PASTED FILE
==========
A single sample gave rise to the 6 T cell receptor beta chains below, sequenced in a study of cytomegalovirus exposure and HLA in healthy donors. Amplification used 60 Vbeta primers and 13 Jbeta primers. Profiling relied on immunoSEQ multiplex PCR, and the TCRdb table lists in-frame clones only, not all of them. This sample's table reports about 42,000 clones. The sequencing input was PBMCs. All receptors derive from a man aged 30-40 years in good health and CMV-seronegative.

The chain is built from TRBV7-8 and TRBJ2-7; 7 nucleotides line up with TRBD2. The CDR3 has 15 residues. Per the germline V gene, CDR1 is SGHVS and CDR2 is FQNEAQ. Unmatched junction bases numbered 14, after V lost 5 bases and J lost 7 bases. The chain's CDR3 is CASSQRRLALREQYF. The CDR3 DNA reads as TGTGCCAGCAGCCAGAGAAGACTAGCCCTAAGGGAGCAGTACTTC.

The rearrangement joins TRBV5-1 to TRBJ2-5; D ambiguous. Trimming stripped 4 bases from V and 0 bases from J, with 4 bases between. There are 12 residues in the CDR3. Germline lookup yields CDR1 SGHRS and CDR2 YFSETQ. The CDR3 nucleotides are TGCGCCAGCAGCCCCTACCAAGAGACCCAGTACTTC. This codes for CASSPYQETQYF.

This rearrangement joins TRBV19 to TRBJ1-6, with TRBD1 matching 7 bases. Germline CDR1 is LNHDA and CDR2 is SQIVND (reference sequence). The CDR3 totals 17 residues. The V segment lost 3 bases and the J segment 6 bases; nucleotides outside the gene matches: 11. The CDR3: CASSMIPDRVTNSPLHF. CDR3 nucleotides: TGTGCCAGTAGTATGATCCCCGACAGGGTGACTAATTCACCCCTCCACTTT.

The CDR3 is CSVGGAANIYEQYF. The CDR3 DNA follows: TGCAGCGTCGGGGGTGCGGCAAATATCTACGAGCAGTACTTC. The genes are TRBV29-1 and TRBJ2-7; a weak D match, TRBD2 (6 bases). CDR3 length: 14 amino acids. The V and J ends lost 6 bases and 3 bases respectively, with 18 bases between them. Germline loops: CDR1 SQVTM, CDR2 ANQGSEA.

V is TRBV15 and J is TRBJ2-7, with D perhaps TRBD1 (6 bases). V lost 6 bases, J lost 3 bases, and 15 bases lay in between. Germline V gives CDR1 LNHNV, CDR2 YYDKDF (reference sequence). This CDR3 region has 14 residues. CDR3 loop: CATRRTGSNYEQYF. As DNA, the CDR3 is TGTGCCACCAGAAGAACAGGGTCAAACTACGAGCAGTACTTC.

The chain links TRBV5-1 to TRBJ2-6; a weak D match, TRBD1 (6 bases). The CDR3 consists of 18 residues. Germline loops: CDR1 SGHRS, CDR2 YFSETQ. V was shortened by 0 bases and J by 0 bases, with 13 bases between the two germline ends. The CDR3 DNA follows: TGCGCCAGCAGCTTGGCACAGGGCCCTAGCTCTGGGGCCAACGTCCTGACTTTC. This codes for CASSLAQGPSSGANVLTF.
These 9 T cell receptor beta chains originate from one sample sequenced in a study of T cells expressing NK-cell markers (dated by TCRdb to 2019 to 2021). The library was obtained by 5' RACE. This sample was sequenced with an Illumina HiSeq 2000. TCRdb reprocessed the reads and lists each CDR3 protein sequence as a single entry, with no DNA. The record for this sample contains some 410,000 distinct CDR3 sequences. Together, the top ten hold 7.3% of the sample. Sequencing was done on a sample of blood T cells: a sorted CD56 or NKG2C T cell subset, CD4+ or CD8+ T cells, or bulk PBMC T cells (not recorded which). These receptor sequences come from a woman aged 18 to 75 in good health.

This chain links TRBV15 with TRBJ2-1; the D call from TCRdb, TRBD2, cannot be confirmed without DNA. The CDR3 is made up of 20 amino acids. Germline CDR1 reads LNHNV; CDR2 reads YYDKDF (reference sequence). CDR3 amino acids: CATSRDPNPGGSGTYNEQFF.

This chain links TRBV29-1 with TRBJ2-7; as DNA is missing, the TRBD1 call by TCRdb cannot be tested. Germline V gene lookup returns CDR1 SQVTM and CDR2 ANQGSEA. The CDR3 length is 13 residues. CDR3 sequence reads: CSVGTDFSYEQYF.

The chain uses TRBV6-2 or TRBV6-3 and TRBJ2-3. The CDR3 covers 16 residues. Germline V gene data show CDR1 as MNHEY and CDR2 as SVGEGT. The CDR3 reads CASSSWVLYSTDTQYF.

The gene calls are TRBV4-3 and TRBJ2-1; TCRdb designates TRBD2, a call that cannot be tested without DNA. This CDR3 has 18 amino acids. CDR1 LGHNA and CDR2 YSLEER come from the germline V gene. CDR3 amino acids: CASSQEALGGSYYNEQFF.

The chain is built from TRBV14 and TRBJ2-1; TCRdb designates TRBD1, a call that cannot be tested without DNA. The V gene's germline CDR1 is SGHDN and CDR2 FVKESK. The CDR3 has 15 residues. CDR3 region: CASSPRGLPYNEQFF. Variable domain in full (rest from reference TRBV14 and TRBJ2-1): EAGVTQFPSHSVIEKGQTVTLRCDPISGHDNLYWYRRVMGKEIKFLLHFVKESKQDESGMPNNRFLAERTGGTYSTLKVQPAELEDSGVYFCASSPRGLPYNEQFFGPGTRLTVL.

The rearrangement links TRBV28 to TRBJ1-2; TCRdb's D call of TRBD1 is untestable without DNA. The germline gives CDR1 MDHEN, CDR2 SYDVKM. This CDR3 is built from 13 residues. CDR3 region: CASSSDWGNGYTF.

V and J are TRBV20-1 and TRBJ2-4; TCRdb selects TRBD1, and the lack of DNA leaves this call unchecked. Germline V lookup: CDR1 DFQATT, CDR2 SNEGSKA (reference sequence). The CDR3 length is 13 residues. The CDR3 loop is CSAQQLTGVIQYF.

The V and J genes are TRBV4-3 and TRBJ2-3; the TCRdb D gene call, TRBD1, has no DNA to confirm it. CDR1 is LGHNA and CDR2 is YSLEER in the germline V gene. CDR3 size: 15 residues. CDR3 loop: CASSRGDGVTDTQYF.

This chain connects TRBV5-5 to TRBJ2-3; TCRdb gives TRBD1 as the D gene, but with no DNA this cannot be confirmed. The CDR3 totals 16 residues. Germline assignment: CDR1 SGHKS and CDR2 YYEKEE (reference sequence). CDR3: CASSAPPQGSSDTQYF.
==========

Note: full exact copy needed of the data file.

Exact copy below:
A single sample gave rise to the 6 T cell receptor beta chains below, sequenced in a study of cytomegalovirus exposure and HLA in healthy donors. Amplification used 60 Vbeta primers and 13 Jbeta primers. Profiling relied on immunoSEQ multiplex PCR, and the TCRdb table lists in-frame clones only, not all of them. This sample's table reports about 42,000 clones. The sequencing input was PBMCs. All receptors derive from a man aged 30-40 years in good health and CMV-seronegative.

The chain is built from TRBV7-8 and TRBJ2-7; 7 nucleotides line up with TRBD2. The CDR3 has 15 residues. Per the germline V gene, CDR1 is SGHVS and CDR2 is FQNEAQ. Unmatched junction bases numbered 14, after V lost 5 bases and J lost 7 bases. The chain's CDR3 is CASSQRRLALREQYF. The CDR3 DNA reads as TGTGCCAGCAGCCAGAGAAGACTAGCCCTAAGGGAGCAGTACTTC.

The rearrangement joins TRBV5-1 to TRBJ2-5; D ambiguous. Trimming stripped 4 bases from V and 0 bases from J, with 4 bases between. There are 12 residues in the CDR3. Germline lookup yields CDR1 SGHRS and CDR2 YFSETQ. The CDR3 nucleotides are TGCGCCAGCAGCCCCTACCAAGAGACCCAGTACTTC. This codes for CASSPYQETQYF.

This rearrangement joins TRBV19 to TRBJ1-6, with TRBD1 matching 7 bases. Germline CDR1 is LNHDA and CDR2 is SQIVND (reference sequence). The CDR3 totals 17 residues. The V segment lost 3 bases and the J segment 6 bases; nucleotides outside the gene matches: 11. The CDR3: CASSMIPDRVTNSPLHF. CDR3 nucleotides: TGTGCCAGTAGTATGATCCCCGACAGGGTGACTAATTCACCCCTCCACTTT.

The CDR3 is CSVGGAANIYEQYF. The CDR3 DNA follows: TGCAGCGTCGGGGGTGCGGCAAATATCTACGAGCAGTACTTC. The genes are TRBV29-1 and TRBJ2-7; a weak D match, TRBD2 (6 bases). CDR3 length: 14 amino acids. The V and J ends lost 6 bases and 3 bases respectively, with 18 bases between them. Germline loops: CDR1 SQVTM, CDR2 ANQGSEA.

V is TRBV15 and J is TRBJ2-7, with D perhaps TRBD1 (6 bases). V lost 6 bases, J lost 3 bases, and 15 bases lay in between. Germline V gives CDR1 LNHNV, CDR2 YYDKDF (reference sequence). This CDR3 region has 14 residues. CDR3 loop: CATRRTGSNYEQYF. As DNA, the CDR3 is TGTGCCACCAGAAGAACAGGGTCAAACTACGAGCAGTACTTC.

The chain links TRBV5-1 to TRBJ2-6; a weak D match, TRBD1 (6 bases). The CDR3 consists of 18 residues. Germline loops: CDR1 SGHRS, CDR2 YFSETQ. V was shortened by 0 bases and J by 0 bases, with 13 bases between the two germline ends. The CDR3 DNA follows: TGCGCCAGCAGCTTGGCACAGGGCCCTAGCTCTGGGGCCAACGTCCTGACTTTC. This codes for CASSLAQGPSSGANVLTF.
These 9 T cell receptor beta chains originate from one sample sequenced in a study of T cells expressing NK-cell markers (dated by TCRdb to 2019 to 2021). The library was obtained by 5' RACE. This sample was sequenced with an Illumina HiSeq 2000. TCRdb reprocessed the reads and lists each CDR3 protein sequence as a single entry, with no DNA. The record for this sample contains some 410,000 distinct CDR3 sequences. Together, the top ten hold 7.3% of the sample. Sequencing was done on a sample of blood T cells: a sorted CD56 or NKG2C T cell subset, CD4+ or CD8+ T cells, or bulk PBMC T cells (not recorded which). These receptor sequences come from a woman aged 18 to 75 in good health.

This chain links TRBV15 with TRBJ2-1; the D call from TCRdb, TRBD2, cannot be confirmed without DNA. The CDR3 is made up of 20 amino acids. Germline CDR1 reads LNHNV; CDR2 reads YYDKDF (reference sequence). CDR3 amino acids: CATSRDPNPGGSGTYNEQFF.

This chain links TRBV29-1 with TRBJ2-7; as DNA is missing, the TRBD1 call by TCRdb cannot be tested. Germline V gene lookup returns CDR1 SQVTM and CDR2 ANQGSEA. The CDR3 length is 13 residues. CDR3 sequence reads: CSVGTDFSYEQYF.

The chain uses TRBV6-2 or TRBV6-3 and TRBJ2-3. The CDR3 covers 16 residues. Germline V gene data show CDR1 as MNHEY and CDR2 as SVGEGT. The CDR3 reads CASSSWVLYSTDTQYF.

The gene calls are TRBV4-3 and TRBJ2-1; TCRdb designates TRBD2, a call that cannot be tested without DNA. This CDR3 has 18 amino acids. CDR1 LGHNA and CDR2 YSLEER come from the germline V gene. CDR3 amino acids: CASSQEALGGSYYNEQFF.

The chain is built from TRBV14 and TRBJ2-1; TCRdb designates TRBD1, a call that cannot be tested without DNA. The V gene's germline CDR1 is SGHDN and CDR2 FVKESK. The CDR3 has 15 residues. CDR3 region: CASSPRGLPYNEQFF. Variable domain in full (rest from reference TRBV14 and TRBJ2-1): EAGVTQFPSHSVIEKGQTVTLRCDPISGHDNLYWYRRVMGKEIKFLLHFVKESKQDESGMPNNRFLAERTGGTYSTLKVQPAELEDSGVYFCASSPRGLPYNEQFFGPGTRLTVL.

The rearrangement links TRBV28 to TRBJ1-2; TCRdb's D call of TRBD1 is untestable without DNA. The germline gives CDR1 MDHEN, CDR2 SYDVKM. This CDR3 is built from 13 residues. CDR3 region: CASSSDWGNGYTF.

V and J are TRBV20-1 and TRBJ2-4; TCRdb selects TRBD1, and the lack of DNA leaves this call unchecked. Germline V lookup: CDR1 DFQATT, CDR2 SNEGSKA (reference sequence). The CDR3 length is 13 residues. The CDR3 loop is CSAQQLTGVIQYF.

The V and J genes are TRBV4-3 and TRBJ2-3; the TCRdb D gene call, TRBD1, has no DNA to confirm it. CDR1 is LGHNA and CDR2 is YSLEER in the germline V gene. CDR3 size: 15 residues. CDR3 loop: CASSRGDGVTDTQYF.

This chain connects TRBV5-5 to TRBJ2-3; TCRdb gives TRBD1 as the D gene, but with no DNA this cannot be confirmed. The CDR3 totals 16 residues. Germline assignment: CDR1 SGHKS and CDR2 YYEKEE (reference sequence). CDR3: CASSAPPQGSSDTQYF.